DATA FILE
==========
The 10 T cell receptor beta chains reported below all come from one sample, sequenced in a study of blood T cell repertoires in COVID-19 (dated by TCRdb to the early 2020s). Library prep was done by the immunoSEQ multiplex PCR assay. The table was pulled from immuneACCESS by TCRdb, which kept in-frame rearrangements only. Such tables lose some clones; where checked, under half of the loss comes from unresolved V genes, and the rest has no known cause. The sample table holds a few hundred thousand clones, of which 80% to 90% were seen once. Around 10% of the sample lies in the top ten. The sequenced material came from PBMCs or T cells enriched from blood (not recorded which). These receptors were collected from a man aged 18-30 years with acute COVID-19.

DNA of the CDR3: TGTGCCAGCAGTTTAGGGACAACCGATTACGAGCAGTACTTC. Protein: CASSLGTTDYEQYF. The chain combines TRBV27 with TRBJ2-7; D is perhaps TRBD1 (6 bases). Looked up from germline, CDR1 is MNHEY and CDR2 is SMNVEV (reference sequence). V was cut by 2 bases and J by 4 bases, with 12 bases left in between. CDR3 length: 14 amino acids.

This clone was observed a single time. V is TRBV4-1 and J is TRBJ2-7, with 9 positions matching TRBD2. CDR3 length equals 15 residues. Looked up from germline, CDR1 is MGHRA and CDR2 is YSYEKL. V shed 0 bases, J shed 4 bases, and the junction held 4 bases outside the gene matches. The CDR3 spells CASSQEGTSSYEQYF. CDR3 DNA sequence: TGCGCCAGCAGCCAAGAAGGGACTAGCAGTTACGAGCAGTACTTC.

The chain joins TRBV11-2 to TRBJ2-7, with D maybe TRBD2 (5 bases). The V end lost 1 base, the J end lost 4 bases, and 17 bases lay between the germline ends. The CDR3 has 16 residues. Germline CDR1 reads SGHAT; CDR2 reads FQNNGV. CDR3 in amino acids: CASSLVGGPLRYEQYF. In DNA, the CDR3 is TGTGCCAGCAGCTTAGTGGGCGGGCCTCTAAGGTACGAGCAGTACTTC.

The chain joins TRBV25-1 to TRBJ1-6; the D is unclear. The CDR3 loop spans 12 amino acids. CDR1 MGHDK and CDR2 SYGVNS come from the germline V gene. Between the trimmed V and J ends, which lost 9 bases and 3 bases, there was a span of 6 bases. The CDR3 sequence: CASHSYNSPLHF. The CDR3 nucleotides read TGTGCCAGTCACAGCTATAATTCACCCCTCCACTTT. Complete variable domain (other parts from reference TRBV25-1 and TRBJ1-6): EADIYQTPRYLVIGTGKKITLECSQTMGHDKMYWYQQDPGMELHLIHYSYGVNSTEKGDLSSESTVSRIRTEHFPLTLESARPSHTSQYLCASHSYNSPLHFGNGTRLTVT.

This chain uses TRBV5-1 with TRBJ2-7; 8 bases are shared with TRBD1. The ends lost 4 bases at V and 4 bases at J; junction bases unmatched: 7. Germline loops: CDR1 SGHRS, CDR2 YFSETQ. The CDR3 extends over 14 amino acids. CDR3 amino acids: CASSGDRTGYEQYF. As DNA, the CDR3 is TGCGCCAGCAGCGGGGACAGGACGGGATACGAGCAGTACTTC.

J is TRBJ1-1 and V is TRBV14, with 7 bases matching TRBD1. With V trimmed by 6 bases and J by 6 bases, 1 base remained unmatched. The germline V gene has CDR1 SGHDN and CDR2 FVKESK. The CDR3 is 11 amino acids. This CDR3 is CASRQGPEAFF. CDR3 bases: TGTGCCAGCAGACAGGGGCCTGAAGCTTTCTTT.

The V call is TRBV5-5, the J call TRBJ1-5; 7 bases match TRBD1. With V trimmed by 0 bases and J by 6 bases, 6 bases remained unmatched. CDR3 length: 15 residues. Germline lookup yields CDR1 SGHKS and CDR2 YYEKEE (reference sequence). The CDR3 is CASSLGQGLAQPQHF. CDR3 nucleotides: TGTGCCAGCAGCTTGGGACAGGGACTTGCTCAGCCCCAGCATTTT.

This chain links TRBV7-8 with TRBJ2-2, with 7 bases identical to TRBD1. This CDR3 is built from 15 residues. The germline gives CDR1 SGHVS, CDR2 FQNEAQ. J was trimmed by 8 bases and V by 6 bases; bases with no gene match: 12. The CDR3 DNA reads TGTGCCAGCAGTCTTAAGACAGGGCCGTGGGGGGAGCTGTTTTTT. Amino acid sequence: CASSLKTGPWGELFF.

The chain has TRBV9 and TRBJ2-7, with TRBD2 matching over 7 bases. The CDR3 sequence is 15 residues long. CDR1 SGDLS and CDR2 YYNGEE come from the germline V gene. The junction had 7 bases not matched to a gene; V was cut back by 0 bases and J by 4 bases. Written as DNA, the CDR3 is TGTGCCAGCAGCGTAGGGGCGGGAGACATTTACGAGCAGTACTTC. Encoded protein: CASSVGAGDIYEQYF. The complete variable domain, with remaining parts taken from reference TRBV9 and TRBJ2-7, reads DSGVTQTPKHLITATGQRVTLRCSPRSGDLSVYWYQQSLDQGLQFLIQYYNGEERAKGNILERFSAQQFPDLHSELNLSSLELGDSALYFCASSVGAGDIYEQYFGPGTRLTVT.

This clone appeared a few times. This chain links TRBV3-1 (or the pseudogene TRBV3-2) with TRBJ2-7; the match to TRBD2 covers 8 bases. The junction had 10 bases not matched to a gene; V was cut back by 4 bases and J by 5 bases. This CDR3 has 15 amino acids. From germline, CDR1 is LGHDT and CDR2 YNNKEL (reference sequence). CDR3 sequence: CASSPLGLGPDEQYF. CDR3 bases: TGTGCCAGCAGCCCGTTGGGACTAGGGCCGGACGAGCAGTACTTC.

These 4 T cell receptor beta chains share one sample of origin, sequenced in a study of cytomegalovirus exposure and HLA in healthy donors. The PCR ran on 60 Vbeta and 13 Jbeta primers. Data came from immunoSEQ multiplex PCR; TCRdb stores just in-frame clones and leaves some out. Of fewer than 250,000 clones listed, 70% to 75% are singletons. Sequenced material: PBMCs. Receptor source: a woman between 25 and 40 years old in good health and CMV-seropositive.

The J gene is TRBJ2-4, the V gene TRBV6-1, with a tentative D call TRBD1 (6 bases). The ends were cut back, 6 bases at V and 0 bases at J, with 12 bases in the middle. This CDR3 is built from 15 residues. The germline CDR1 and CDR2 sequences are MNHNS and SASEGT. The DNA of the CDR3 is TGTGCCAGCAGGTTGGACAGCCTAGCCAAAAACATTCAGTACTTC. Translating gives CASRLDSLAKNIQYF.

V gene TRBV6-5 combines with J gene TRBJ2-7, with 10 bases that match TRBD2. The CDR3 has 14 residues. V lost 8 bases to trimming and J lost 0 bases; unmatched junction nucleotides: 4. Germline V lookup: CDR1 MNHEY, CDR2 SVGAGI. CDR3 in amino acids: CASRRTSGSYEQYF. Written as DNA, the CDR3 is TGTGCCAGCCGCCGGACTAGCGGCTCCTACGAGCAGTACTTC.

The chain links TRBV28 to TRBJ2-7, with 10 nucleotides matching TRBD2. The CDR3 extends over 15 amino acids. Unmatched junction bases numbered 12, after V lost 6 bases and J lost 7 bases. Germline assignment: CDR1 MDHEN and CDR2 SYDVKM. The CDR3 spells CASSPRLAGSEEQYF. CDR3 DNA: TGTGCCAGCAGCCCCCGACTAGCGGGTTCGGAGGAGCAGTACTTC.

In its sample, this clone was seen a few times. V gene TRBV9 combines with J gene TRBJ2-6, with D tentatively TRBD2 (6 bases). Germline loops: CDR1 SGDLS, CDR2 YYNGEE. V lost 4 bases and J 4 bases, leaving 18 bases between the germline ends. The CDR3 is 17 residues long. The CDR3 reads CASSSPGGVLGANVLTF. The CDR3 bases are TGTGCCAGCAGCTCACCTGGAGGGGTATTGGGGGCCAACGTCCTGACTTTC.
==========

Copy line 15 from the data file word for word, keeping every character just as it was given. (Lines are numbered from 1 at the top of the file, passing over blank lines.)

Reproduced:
The chain links TRBV28 to TRBJ2-7, with 10 nucleotides matching TRBD2. The CDR3 extends over 15 amino acids. Unmatched junction bases numbered 12, after V lost 6 bases and J lost 7 bases. Germline assignment: CDR1 MDHEN and CDR2 SYDVKM. The CDR3 spells CASSPRLAGSEEQYF. CDR3 DNA: TGTGCCAGCAGCCCCCGACTAGCGGGTTCGGAGGAGCAGTACTTC.